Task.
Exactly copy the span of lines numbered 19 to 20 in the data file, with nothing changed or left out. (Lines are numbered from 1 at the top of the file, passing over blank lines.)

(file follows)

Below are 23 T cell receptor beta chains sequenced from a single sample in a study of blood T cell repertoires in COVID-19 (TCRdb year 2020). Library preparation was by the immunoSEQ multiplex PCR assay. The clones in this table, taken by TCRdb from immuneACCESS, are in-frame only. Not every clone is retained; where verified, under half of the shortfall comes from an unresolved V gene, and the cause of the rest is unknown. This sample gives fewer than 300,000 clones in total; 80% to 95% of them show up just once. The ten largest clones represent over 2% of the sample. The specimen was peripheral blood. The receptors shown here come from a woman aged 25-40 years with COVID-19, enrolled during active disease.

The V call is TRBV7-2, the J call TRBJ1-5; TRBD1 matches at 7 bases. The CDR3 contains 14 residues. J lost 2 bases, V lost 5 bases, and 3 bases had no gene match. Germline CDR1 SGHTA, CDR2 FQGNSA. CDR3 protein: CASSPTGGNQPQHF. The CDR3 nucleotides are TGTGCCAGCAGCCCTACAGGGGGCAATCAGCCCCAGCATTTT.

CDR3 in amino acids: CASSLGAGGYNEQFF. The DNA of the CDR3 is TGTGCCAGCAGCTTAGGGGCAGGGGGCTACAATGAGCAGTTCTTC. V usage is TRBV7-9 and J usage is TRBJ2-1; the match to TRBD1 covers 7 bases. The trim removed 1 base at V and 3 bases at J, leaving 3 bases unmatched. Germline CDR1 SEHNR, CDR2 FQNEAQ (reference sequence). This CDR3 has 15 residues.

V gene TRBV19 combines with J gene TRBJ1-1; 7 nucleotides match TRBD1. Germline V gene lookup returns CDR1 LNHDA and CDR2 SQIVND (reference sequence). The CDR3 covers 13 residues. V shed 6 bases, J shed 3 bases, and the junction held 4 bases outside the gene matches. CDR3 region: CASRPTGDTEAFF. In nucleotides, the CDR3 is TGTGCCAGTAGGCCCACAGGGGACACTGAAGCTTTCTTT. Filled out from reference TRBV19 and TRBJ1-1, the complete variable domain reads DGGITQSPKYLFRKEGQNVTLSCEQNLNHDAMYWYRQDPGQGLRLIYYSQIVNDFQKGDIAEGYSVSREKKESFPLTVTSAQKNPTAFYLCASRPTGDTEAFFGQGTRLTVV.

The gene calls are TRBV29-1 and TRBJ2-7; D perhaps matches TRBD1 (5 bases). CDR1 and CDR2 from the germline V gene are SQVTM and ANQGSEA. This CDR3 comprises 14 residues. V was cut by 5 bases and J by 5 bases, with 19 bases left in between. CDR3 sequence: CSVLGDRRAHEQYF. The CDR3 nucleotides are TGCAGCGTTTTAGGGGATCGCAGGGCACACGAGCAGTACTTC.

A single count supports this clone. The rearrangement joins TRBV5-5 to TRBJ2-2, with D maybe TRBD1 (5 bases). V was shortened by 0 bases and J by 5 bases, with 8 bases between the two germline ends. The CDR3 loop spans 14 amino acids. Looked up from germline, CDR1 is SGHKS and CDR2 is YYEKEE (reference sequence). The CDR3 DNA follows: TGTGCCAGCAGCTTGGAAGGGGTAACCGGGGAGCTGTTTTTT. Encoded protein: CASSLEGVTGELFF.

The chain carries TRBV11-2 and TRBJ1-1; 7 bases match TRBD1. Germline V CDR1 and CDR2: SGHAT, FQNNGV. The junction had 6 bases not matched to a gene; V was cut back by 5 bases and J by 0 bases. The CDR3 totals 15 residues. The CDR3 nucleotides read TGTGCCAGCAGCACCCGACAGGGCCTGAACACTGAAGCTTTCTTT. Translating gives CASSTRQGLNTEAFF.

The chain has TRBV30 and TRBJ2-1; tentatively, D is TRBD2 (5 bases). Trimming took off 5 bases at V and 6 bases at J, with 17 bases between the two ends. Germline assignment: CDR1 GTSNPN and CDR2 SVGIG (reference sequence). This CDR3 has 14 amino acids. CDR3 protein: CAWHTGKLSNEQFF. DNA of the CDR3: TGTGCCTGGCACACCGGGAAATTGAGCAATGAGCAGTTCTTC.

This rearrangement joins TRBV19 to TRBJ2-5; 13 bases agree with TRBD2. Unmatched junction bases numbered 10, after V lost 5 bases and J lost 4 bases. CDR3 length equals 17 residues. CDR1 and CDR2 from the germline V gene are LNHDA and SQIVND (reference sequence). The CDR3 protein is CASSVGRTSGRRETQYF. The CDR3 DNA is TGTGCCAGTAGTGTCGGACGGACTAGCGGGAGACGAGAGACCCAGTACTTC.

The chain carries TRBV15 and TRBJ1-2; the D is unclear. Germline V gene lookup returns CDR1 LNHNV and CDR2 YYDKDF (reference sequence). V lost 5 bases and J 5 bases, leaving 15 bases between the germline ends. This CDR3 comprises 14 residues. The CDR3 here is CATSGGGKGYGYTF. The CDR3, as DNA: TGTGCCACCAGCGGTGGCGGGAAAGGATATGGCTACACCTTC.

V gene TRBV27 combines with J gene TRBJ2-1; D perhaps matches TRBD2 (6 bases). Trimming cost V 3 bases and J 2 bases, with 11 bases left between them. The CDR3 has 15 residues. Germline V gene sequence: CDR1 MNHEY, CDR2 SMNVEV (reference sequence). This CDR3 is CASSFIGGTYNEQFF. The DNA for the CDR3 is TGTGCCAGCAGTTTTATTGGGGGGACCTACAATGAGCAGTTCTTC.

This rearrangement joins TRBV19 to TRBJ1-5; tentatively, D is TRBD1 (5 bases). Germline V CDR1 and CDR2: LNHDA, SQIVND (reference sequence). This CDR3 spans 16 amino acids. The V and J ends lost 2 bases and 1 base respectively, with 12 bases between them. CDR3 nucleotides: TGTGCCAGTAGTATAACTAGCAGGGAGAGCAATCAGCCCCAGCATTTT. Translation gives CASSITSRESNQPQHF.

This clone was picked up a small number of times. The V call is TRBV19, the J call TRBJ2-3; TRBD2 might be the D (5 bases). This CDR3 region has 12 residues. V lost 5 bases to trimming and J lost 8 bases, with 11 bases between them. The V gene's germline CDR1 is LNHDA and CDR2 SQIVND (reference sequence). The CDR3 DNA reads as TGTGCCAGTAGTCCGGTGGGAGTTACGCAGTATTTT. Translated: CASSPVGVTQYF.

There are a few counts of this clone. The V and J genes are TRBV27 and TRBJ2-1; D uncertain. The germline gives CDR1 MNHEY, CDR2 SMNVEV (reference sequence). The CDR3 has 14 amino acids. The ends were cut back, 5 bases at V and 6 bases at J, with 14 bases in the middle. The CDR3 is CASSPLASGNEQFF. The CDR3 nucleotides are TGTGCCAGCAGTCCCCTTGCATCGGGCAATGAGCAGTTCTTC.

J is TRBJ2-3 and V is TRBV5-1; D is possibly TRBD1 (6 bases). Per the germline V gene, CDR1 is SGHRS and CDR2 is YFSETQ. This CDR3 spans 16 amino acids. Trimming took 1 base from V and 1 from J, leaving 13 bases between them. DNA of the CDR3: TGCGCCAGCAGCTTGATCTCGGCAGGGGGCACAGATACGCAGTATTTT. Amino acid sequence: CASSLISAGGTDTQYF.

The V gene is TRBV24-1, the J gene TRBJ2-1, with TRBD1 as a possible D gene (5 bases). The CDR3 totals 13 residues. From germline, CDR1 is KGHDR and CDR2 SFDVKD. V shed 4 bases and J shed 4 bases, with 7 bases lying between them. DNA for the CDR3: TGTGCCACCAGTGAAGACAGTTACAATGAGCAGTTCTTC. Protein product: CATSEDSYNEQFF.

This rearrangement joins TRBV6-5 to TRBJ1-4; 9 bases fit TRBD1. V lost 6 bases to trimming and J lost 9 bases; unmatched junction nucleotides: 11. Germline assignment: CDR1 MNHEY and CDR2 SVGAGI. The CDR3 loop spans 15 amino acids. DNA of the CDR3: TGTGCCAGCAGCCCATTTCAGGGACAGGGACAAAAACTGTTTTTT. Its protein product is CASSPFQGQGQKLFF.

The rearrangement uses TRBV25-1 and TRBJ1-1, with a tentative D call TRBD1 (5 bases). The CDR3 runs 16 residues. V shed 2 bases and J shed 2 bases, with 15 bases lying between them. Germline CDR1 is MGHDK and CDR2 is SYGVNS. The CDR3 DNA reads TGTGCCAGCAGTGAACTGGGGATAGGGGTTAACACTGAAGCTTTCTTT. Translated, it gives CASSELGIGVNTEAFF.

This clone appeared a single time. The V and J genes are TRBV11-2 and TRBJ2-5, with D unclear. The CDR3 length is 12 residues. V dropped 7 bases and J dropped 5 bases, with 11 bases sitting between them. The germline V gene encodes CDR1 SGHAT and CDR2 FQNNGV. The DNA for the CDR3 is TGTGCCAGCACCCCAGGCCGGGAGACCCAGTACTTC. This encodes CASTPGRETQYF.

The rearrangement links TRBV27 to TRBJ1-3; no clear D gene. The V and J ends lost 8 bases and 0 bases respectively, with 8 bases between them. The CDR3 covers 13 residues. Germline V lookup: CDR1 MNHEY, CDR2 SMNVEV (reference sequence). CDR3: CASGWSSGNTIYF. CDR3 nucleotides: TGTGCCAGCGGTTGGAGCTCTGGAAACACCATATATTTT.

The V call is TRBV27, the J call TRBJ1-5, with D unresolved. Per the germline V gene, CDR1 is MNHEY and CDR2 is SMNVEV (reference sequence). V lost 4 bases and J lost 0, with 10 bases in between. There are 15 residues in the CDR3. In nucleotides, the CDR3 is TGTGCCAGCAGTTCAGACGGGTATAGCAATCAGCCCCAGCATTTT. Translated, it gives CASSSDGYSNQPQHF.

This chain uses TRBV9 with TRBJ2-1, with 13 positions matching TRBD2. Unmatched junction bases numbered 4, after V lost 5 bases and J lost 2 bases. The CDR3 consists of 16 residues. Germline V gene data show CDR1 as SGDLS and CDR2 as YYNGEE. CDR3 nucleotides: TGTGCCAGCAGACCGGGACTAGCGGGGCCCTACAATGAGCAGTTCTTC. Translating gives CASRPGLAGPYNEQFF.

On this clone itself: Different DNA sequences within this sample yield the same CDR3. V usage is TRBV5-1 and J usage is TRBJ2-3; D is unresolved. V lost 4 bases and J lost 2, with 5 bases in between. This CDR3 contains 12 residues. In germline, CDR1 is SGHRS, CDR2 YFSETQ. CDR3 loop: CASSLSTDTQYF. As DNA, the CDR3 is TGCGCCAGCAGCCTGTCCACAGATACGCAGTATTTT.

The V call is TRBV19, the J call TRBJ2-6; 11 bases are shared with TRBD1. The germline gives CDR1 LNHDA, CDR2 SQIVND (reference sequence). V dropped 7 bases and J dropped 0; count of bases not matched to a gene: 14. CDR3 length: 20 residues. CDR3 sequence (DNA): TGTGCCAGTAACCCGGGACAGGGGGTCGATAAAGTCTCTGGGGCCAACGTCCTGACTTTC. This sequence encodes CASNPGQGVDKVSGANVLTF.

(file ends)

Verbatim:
This clone appeared a single time. The V and J genes are TRBV11-2 and TRBJ2-5, with D unclear. The CDR3 length is 12 residues. V dropped 7 bases and J dropped 5 bases, with 11 bases sitting between them. The germline V gene encodes CDR1 SGHAT and CDR2 FQNNGV. The DNA for the CDR3 is TGTGCCAGCACCCCAGGCCGGGAGACCCAGTACTTC. This encodes CASTPGRETQYF.

The rearrangement links TRBV27 to TRBJ1-3; no clear D gene. The V and J ends lost 8 bases and 0 bases respectively, with 8 bases between them. The CDR3 covers 13 residues. Germline V lookup: CDR1 MNHEY, CDR2 SMNVEV (reference sequence). CDR3: CASGWSSGNTIYF. CDR3 nucleotides: TGTGCCAGCGGTTGGAGCTCTGGAAACACCATATATTTT.